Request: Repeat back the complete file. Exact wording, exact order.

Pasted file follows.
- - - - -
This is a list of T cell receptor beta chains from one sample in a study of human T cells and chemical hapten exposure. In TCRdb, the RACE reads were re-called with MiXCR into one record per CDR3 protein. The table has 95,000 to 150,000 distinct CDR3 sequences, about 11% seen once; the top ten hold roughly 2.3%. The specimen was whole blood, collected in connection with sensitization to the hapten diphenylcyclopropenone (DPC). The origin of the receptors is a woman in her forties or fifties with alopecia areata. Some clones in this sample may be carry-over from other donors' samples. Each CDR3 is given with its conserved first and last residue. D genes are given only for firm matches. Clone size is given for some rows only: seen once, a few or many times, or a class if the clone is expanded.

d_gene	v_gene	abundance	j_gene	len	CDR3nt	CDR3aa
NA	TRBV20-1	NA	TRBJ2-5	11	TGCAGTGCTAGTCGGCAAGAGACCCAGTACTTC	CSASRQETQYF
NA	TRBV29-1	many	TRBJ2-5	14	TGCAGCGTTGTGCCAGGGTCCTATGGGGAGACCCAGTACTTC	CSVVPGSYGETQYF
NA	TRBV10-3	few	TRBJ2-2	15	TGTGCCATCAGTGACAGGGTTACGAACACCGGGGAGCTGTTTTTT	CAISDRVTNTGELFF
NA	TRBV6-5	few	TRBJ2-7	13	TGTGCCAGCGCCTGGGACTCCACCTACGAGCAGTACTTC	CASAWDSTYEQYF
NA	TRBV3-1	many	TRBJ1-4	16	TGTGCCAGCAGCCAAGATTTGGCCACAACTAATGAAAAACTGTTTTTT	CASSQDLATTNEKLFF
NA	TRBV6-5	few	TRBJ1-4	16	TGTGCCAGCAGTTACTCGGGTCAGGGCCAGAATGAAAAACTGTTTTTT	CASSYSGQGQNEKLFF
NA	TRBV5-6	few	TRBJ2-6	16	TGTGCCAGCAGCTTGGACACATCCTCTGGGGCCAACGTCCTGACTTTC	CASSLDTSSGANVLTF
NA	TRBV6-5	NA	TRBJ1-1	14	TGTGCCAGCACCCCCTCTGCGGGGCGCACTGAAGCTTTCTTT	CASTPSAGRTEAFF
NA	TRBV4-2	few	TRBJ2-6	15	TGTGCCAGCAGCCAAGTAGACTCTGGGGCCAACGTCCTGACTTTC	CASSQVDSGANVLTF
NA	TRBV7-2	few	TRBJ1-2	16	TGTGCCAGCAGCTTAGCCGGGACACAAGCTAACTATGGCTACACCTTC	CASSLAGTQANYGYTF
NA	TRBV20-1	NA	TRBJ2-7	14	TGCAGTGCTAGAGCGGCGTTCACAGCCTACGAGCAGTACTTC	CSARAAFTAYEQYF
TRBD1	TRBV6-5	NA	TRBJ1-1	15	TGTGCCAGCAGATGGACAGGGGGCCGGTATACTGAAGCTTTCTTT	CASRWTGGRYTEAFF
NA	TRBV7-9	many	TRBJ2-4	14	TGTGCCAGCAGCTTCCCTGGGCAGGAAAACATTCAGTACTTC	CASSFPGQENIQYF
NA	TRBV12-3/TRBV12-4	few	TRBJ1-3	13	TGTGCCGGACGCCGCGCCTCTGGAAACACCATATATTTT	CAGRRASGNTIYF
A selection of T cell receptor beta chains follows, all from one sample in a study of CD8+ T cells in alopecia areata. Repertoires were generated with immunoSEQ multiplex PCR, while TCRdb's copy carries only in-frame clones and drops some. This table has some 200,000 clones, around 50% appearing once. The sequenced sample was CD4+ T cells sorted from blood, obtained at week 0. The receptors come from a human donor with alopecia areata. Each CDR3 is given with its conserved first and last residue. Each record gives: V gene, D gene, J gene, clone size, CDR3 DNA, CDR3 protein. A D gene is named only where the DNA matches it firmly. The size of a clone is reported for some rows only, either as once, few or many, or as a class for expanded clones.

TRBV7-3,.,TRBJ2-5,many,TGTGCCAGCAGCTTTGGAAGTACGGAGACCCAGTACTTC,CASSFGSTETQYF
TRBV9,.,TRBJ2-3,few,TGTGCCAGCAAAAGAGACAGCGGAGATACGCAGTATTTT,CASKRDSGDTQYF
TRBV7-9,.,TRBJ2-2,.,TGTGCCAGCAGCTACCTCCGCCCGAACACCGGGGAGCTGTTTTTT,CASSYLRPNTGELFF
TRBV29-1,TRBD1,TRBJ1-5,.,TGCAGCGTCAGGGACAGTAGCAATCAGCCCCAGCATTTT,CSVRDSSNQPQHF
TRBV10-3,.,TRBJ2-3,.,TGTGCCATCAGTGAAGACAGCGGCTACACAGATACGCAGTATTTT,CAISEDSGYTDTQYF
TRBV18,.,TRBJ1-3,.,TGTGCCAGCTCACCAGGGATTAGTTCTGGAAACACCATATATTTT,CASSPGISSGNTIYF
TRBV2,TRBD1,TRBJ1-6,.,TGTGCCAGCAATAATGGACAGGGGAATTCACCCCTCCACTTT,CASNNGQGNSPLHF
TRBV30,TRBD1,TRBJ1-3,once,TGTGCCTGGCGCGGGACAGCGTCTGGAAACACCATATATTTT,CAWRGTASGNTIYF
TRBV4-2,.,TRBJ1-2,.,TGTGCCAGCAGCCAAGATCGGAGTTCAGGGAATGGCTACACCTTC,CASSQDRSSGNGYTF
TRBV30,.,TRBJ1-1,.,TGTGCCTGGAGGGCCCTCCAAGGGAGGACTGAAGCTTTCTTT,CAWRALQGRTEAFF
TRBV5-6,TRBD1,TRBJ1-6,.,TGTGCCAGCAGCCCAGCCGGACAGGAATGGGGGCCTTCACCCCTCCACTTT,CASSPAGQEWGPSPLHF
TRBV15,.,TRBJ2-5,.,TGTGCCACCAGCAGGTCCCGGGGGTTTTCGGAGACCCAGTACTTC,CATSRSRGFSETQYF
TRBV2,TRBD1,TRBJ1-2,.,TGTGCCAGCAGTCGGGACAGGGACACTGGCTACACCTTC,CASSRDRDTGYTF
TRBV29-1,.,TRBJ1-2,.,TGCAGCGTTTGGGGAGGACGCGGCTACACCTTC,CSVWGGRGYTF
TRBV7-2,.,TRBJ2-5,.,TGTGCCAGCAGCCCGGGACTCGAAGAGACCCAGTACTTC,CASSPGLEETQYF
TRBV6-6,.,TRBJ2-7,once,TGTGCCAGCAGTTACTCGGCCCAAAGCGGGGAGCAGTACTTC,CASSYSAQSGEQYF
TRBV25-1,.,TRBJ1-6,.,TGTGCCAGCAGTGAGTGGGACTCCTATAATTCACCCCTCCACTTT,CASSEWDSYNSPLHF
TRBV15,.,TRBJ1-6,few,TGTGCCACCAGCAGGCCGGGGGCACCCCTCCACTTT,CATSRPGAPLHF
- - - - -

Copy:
This is a list of T cell receptor beta chains from one sample in a study of human T cells and chemical hapten exposure. In TCRdb, the RACE reads were re-called with MiXCR into one record per CDR3 protein. The table has 95,000 to 150,000 distinct CDR3 sequences, about 11% seen once; the top ten hold roughly 2.3%. The specimen was whole blood, collected in connection with sensitization to the hapten diphenylcyclopropenone (DPC). The origin of the receptors is a woman in her forties or fifties with alopecia areata. Some clones in this sample may be carry-over from other donors' samples. Each CDR3 is given with its conserved first and last residue. D genes are given only for firm matches. Clone size is given for some rows only: seen once, a few or many times, or a class if the clone is expanded.

d_gene	v_gene	abundance	j_gene	len	CDR3nt	CDR3aa
NA	TRBV20-1	NA	TRBJ2-5	11	TGCAGTGCTAGTCGGCAAGAGACCCAGTACTTC	CSASRQETQYF
NA	TRBV29-1	many	TRBJ2-5	14	TGCAGCGTTGTGCCAGGGTCCTATGGGGAGACCCAGTACTTC	CSVVPGSYGETQYF
NA	TRBV10-3	few	TRBJ2-2	15	TGTGCCATCAGTGACAGGGTTACGAACACCGGGGAGCTGTTTTTT	CAISDRVTNTGELFF
NA	TRBV6-5	few	TRBJ2-7	13	TGTGCCAGCGCCTGGGACTCCACCTACGAGCAGTACTTC	CASAWDSTYEQYF
NA	TRBV3-1	many	TRBJ1-4	16	TGTGCCAGCAGCCAAGATTTGGCCACAACTAATGAAAAACTGTTTTTT	CASSQDLATTNEKLFF
NA	TRBV6-5	few	TRBJ1-4	16	TGTGCCAGCAGTTACTCGGGTCAGGGCCAGAATGAAAAACTGTTTTTT	CASSYSGQGQNEKLFF
NA	TRBV5-6	few	TRBJ2-6	16	TGTGCCAGCAGCTTGGACACATCCTCTGGGGCCAACGTCCTGACTTTC	CASSLDTSSGANVLTF
NA	TRBV6-5	NA	TRBJ1-1	14	TGTGCCAGCACCCCCTCTGCGGGGCGCACTGAAGCTTTCTTT	CASTPSAGRTEAFF
NA	TRBV4-2	few	TRBJ2-6	15	TGTGCCAGCAGCCAAGTAGACTCTGGGGCCAACGTCCTGACTTTC	CASSQVDSGANVLTF
NA	TRBV7-2	few	TRBJ1-2	16	TGTGCCAGCAGCTTAGCCGGGACACAAGCTAACTATGGCTACACCTTC	CASSLAGTQANYGYTF
NA	TRBV20-1	NA	TRBJ2-7	14	TGCAGTGCTAGAGCGGCGTTCACAGCCTACGAGCAGTACTTC	CSARAAFTAYEQYF
TRBD1	TRBV6-5	NA	TRBJ1-1	15	TGTGCCAGCAGATGGACAGGGGGCCGGTATACTGAAGCTTTCTTT	CASRWTGGRYTEAFF
NA	TRBV7-9	many	TRBJ2-4	14	TGTGCCAGCAGCTTCCCTGGGCAGGAAAACATTCAGTACTTC	CASSFPGQENIQYF
NA	TRBV12-3/TRBV12-4	few	TRBJ1-3	13	TGTGCCGGACGCCGCGCCTCTGGAAACACCATATATTTT	CAGRRASGNTIYF
A selection of T cell receptor beta chains follows, all from one sample in a study of CD8+ T cells in alopecia areata. Repertoires were generated with immunoSEQ multiplex PCR, while TCRdb's copy carries only in-frame clones and drops some. This table has some 200,000 clones, around 50% appearing once. The sequenced sample was CD4+ T cells sorted from blood, obtained at week 0. The receptors come from a human donor with alopecia areata. Each CDR3 is given with its conserved first and last residue. Each record gives: V gene, D gene, J gene, clone size, CDR3 DNA, CDR3 protein. A D gene is named only where the DNA matches it firmly. The size of a clone is reported for some rows only, either as once, few or many, or as a class for expanded clones.

TRBV7-3,.,TRBJ2-5,many,TGTGCCAGCAGCTTTGGAAGTACGGAGACCCAGTACTTC,CASSFGSTETQYF
TRBV9,.,TRBJ2-3,few,TGTGCCAGCAAAAGAGACAGCGGAGATACGCAGTATTTT,CASKRDSGDTQYF
TRBV7-9,.,TRBJ2-2,.,TGTGCCAGCAGCTACCTCCGCCCGAACACCGGGGAGCTGTTTTTT,CASSYLRPNTGELFF
TRBV29-1,TRBD1,TRBJ1-5,.,TGCAGCGTCAGGGACAGTAGCAATCAGCCCCAGCATTTT,CSVRDSSNQPQHF
TRBV10-3,.,TRBJ2-3,.,TGTGCCATCAGTGAAGACAGCGGCTACACAGATACGCAGTATTTT,CAISEDSGYTDTQYF
TRBV18,.,TRBJ1-3,.,TGTGCCAGCTCACCAGGGATTAGTTCTGGAAACACCATATATTTT,CASSPGISSGNTIYF
TRBV2,TRBD1,TRBJ1-6,.,TGTGCCAGCAATAATGGACAGGGGAATTCACCCCTCCACTTT,CASNNGQGNSPLHF
TRBV30,TRBD1,TRBJ1-3,once,TGTGCCTGGCGCGGGACAGCGTCTGGAAACACCATATATTTT,CAWRGTASGNTIYF
TRBV4-2,.,TRBJ1-2,.,TGTGCCAGCAGCCAAGATCGGAGTTCAGGGAATGGCTACACCTTC,CASSQDRSSGNGYTF
TRBV30,.,TRBJ1-1,.,TGTGCCTGGAGGGCCCTCCAAGGGAGGACTGAAGCTTTCTTT,CAWRALQGRTEAFF
TRBV5-6,TRBD1,TRBJ1-6,.,TGTGCCAGCAGCCCAGCCGGACAGGAATGGGGGCCTTCACCCCTCCACTTT,CASSPAGQEWGPSPLHF
TRBV15,.,TRBJ2-5,.,TGTGCCACCAGCAGGTCCCGGGGGTTTTCGGAGACCCAGTACTTC,CATSRSRGFSETQYF
TRBV2,TRBD1,TRBJ1-2,.,TGTGCCAGCAGTCGGGACAGGGACACTGGCTACACCTTC,CASSRDRDTGYTF
TRBV29-1,.,TRBJ1-2,.,TGCAGCGTTTGGGGAGGACGCGGCTACACCTTC,CSVWGGRGYTF
TRBV7-2,.,TRBJ2-5,.,TGTGCCAGCAGCCCGGGACTCGAAGAGACCCAGTACTTC,CASSPGLEETQYF
TRBV6-6,.,TRBJ2-7,once,TGTGCCAGCAGTTACTCGGCCCAAAGCGGGGAGCAGTACTTC,CASSYSAQSGEQYF
TRBV25-1,.,TRBJ1-6,.,TGTGCCAGCAGTGAGTGGGACTCCTATAATTCACCCCTCCACTTT,CASSEWDSYNSPLHF
TRBV15,.,TRBJ1-6,few,TGTGCCACCAGCAGGCCGGGGGCACCCCTCCACTTT,CATSRPGAPLHF